But Capito and Collins are Establishment elites who are too out of touch to understand that ordinary workers like it when the super-wealthy steal from the government. Fortunately, Donald Trump’s former legislative director, Marc Short, has formed an organization dedicated to standing up for working-class interests — and the Coalition to Protect American Workers is making the defeat of Biden’s IRS plan its top priority. As Politico reports, the group just launched a six-figure cable- and local-TV-ad blitz concentrated in competitive House districts.
The 30-second spot shows an army of shadowy IRS agents — all apparently clones of the same bespectacled man — stalking anxious middle-class taxpayers with surveillance drones. This is “the new America,” the voice-over warns, “where congressional Democrats want to defund the police, and Biden wants to add thousands of IRS agents.” To prevent their nation from becoming a dystopian hellscape in which criminals murder with impunity — while IRS agents arrest small-business owners for math errors — viewers must call their representatives now. (How this organization wants the U.S. to fund the police, given that it considers tax enforcement a nigh-totalitarian enterprise, is left unclear.)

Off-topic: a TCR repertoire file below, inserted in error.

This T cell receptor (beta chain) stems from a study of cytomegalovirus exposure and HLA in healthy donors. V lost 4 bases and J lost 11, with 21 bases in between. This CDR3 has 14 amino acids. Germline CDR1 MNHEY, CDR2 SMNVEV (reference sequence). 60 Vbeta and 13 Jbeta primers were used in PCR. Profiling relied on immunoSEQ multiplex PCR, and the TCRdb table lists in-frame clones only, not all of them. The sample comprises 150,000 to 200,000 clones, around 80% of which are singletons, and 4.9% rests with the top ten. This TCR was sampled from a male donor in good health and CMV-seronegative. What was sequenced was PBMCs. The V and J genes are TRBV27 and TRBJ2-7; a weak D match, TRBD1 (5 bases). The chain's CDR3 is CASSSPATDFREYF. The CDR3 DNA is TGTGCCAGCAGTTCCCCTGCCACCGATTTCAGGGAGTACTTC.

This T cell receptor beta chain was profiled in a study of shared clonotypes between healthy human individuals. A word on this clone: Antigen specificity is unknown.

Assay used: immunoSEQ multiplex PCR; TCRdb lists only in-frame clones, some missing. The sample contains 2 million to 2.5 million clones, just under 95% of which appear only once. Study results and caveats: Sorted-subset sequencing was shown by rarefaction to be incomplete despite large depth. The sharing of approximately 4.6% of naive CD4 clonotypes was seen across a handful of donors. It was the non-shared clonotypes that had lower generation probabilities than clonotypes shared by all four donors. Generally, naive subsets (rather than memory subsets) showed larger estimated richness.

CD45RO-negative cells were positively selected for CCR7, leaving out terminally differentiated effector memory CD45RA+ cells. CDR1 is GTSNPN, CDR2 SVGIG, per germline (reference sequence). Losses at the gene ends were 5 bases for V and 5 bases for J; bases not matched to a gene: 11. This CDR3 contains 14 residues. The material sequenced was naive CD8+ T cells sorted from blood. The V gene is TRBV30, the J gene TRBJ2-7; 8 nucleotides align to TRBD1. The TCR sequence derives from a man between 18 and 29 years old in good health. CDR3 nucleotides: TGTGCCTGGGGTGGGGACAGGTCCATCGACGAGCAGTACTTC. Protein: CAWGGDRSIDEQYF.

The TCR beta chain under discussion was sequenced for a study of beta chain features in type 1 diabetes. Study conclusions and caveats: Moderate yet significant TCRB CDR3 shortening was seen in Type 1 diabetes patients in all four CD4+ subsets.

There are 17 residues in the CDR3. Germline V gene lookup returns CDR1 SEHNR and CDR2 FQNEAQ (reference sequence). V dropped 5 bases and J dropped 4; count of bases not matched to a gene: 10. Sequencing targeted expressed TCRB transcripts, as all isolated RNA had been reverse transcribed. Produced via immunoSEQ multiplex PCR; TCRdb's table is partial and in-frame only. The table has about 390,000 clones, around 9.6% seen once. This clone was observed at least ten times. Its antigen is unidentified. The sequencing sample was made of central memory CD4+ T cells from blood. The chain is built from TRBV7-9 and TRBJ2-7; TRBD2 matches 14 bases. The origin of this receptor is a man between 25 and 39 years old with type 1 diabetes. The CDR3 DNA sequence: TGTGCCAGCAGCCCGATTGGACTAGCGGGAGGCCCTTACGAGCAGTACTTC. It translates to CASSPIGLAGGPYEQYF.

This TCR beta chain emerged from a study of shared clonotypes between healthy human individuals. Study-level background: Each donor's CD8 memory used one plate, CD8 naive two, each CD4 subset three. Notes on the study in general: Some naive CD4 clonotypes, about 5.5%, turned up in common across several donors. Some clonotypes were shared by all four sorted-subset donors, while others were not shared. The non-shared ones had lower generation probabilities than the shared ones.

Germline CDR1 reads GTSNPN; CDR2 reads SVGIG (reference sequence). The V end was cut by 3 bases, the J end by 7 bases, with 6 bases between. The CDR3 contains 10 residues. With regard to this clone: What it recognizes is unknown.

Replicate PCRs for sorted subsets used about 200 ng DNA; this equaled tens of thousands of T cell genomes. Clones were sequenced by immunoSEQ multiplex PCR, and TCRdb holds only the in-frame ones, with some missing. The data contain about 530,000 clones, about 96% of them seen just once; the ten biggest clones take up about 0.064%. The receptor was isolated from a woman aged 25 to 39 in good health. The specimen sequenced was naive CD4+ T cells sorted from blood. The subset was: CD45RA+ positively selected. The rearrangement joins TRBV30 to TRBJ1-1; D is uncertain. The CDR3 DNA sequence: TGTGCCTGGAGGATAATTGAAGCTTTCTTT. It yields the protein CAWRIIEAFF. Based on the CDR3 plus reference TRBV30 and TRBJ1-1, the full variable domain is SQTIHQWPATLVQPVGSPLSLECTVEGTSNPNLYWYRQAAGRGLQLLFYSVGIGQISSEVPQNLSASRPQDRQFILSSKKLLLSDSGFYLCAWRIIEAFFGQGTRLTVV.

Short believes this line of attack just might kill Biden’s infrastructure plan in its entirety. “As we polled multiple districts on multiple different messages, the one that polled best for us was the notion of opposition to $80 billion in hiring more tax collectors,” he recently told Politico. “So that’s why I say I still think this is an Achilles’ heel for the overall plan.”
One should never underestimate the conservative movement’s ability to persuade the median voter that she’ll be pauperized if the billionaire class is inconvenienced; after all, estate-tax repeal often wins majority support in opinion polls. And the right’s gift for promulgating its lies in mainstream media remains formidable: Politico’s article on Short’s ad-buying repeatedly invokes the Obama-era “scandal” in which the IRS targeted conservative groups for heightened scrutiny — without ever informing readers that the IRS did not, in fact, target conservative groups for heightened scrutiny.
Nevertheless, Short’s claim here is dubious.